Army revelations ‘a step towards justice’

Campaigning priest Msgr Raymond Murray has welcomed as “another step towards truth and justice” the revelations made by the BBC’s Panorama programme around a secret British army unit in Northern Ireland responsible for the deaths of innocent civilians.

Dealing with the activities of the Military Reaction Force (MRF), Panorama interviewed seven former members who revealed that the unit had engaged in drive-by shootings in nationalist areas of Belfast in the early 1970s.

According to one former member quoted in the programme: “We were not there to act like an army unit, we were there to act like a terror group.”


Speaking to The Irish Catholic this week, Msgr Murray, who together with the late Msgr Denis Faul spent years investigating allegations of collusion and army dirty tricks in Northern Ireland said Panorama had now “proved what was already widely believed”.

“The most important thing is you had ex-soldiers coming out to admit to the killings,” said Msgr Murray, who previously wrote of MRF activities in his 1990 book, The SAS in Ireland.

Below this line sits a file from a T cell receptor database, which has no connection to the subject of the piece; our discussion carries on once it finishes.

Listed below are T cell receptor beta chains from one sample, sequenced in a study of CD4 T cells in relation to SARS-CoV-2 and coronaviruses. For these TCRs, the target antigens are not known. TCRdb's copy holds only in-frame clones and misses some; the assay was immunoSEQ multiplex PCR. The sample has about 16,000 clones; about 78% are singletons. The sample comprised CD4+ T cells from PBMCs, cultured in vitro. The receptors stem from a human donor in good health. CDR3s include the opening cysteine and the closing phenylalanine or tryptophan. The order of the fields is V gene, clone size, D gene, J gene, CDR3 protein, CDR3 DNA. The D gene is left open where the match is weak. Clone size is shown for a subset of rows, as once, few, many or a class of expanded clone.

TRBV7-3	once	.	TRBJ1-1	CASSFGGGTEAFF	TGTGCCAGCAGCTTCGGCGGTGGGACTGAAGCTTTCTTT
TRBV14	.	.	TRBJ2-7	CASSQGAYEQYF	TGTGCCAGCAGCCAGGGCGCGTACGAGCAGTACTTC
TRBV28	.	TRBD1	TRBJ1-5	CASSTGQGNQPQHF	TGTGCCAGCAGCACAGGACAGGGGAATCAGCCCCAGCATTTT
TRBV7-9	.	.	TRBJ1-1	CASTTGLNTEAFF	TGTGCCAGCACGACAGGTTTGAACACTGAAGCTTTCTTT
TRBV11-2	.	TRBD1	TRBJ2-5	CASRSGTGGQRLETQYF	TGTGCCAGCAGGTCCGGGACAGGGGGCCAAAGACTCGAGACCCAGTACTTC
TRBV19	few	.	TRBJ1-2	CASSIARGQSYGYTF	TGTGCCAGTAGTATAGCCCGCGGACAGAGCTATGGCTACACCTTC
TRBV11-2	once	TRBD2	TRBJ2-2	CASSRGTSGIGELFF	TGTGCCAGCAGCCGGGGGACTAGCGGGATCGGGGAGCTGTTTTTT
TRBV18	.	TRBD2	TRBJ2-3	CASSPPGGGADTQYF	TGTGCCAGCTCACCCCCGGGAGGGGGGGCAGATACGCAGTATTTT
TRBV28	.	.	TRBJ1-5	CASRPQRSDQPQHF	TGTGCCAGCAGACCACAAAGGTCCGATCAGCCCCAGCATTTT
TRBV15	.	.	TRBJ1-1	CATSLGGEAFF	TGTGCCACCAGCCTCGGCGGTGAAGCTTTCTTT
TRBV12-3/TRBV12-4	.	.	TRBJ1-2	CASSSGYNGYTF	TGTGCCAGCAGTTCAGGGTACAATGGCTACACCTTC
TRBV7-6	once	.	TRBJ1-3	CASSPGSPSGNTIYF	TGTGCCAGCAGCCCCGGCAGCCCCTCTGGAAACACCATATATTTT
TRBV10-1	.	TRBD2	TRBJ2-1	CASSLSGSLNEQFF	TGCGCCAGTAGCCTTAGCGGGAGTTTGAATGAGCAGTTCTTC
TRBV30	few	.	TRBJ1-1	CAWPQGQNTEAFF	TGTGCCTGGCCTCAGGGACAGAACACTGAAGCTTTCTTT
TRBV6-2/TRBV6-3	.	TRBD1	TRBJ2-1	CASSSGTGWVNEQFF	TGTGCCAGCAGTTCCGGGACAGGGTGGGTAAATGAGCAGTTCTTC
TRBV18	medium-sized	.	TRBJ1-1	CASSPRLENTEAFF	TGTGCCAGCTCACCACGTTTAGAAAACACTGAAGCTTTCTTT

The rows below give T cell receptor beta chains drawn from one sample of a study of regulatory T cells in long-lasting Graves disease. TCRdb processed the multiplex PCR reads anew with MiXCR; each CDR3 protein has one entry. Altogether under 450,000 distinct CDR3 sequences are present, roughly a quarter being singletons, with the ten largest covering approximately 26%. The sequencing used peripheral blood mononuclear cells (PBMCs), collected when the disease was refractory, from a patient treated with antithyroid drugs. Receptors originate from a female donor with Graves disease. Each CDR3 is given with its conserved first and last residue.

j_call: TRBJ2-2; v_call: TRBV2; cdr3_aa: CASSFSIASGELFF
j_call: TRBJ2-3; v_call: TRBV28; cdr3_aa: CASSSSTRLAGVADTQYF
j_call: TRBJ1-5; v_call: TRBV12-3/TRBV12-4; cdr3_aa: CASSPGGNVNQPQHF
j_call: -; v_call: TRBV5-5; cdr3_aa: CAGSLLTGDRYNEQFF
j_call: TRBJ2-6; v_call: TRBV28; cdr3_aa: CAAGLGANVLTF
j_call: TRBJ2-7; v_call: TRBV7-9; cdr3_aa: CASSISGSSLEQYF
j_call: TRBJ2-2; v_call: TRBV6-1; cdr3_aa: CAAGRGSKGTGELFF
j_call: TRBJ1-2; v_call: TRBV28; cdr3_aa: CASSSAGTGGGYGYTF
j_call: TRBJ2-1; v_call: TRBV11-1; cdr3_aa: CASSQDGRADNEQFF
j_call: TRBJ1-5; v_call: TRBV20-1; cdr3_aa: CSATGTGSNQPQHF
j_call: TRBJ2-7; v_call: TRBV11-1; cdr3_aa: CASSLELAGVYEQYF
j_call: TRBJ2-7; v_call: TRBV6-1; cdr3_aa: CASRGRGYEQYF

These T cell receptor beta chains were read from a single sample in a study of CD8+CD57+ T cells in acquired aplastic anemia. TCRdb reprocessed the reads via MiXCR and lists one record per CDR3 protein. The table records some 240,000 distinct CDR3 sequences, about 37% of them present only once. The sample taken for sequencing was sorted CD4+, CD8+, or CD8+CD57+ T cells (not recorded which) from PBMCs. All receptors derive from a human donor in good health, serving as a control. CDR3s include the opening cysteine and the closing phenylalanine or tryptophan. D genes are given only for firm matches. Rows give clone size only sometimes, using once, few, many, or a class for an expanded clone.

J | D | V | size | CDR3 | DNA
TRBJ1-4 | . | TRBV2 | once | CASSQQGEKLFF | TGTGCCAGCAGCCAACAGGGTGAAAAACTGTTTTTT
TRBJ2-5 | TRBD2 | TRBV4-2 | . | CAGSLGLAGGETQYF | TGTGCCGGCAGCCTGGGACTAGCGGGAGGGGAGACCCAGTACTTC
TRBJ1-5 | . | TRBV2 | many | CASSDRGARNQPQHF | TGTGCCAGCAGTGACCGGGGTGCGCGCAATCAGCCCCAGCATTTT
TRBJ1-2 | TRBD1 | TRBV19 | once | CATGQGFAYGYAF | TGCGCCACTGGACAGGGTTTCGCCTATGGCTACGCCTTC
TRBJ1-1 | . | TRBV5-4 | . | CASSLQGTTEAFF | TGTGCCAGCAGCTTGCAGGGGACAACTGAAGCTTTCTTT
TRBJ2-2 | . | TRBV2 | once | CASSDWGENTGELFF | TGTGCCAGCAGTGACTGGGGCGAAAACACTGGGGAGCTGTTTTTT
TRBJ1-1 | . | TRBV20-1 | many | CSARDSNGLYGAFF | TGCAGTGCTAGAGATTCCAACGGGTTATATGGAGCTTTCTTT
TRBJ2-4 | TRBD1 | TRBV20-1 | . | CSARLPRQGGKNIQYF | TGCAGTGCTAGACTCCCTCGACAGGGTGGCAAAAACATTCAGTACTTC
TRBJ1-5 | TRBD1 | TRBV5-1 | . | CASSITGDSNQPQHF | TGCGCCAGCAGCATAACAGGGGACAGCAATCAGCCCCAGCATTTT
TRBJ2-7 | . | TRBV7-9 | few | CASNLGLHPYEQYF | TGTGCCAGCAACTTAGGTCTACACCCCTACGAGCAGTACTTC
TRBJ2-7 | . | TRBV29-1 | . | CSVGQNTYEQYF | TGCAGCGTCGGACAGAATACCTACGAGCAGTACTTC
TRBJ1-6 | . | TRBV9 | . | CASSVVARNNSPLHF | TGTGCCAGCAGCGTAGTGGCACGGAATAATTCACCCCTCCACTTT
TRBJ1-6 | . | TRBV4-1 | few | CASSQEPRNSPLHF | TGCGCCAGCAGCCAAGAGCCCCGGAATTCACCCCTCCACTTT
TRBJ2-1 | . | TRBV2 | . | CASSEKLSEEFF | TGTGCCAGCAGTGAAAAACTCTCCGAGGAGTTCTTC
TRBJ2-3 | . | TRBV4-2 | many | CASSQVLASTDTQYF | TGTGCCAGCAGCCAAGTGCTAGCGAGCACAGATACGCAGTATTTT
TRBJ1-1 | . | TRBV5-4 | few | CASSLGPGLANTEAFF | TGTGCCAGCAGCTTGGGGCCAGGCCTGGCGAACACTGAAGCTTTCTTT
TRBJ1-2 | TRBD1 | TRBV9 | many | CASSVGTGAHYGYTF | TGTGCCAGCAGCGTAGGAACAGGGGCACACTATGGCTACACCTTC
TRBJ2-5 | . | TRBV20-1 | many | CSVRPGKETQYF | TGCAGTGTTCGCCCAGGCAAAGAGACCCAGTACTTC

“Fr Faul and I were looked upon as ‘fellow travellers’ for what we were writing then,” Msgr Murray said. “We were told the MRF did not exist.”

One of the cases dealt with in the BBC programme, and investigated by Msgr Murray at the time, was the 1972 drive-by murder of Patrick McVeigh, a 44-year-old father of six in Belfast with no paramilitary connections. That killing has now been firmly linked to the MRF and to a specific former member, now living in Australia.


That revelation, together with admissions made by other former MRF members led to the North’s former deputy first minister, Seamus Mallon to call this week for prosecutions of those involved. However, a previous investigation, in 1993 of the McVeigh shooting failed to convict those responsible.

“All people want is the truth,” Msgr Murray insisted.